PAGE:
The Deputy Minister of Roads and Highways, Ms Mavis Nkansah-Boadu, has said the ministry is working with relevant stakeholders in the transport sector to achieve the Decade of Action for Road Safety, which seeks to reduce road traffic accidents by at least 50 per cent by 2030.
During a panel discussion at the 18th International Road Federation (IRF) World Meeting and Exhibition in Dubai, she gave an account of what the government of Ghana had been able to achieve during the past Decade of Action from 2010 to 2020.
Ms Nkansah-Boadu, who was on the panel with renowned practitioners from Puerto Rico, South Korea, UAE and USA, indicated that although the average annual road fatalities over the past 10 years was 1,500 persons, the figure could have been worse if the government had not taken certain tough measures.
Some of the measures, which she alluded to, were the intensive road user education, the improved funding towards road construction, improved enforcement by the Police Service and a significant funding towards emergency response system when the government procured ambulances for all districts in the country.
In the next decade of action which is from 2021 to 2030, she stated that the government would focus on a safe system approach towards road safety, stressing that the government would continue to prioritise safety when it came to road design and construction.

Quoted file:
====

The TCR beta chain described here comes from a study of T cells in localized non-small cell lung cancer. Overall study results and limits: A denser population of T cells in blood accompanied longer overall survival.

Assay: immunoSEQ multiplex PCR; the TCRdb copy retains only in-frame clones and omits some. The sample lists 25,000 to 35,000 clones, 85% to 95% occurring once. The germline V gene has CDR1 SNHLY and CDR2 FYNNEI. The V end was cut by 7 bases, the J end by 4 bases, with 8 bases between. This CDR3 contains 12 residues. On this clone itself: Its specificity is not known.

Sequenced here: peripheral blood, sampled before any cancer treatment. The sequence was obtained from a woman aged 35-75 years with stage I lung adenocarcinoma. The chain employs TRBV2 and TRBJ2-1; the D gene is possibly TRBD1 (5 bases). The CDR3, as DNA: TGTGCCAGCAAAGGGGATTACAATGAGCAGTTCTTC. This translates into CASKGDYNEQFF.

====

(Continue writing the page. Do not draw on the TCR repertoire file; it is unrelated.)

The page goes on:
“The Ministry of Roads and Highways will also ensure that roads constructed are inclusive, while placing emphasis on dualisation of major highways.”
“The government is putting modalities in place to regulate motorcycles and tricycles with the aim of ensuring their safe use,” Ms Nkansah-Boadu stated, adding that the sensitisation and education of all road users would also be intensified while road safety interventions would be data driven.
She called on all the actors within the road safety space, National Road Safety Authority (NRSA), Ministry of Transport, Ministry of Roads and Highways, the law enforcement bodies, the Building and Road Research Institutions (BRRI), academic institutions, research institutions, the public and private road transport unions, among others, to come on board toward the realisation of the vision.
“The next 10 years require strong leadership commitment to deal with road fatalities; it requires better engineering, increased financing, improved education and sensitisation, and above all ensuring enforcement through collaboration among institutions and regional bodies,” she added.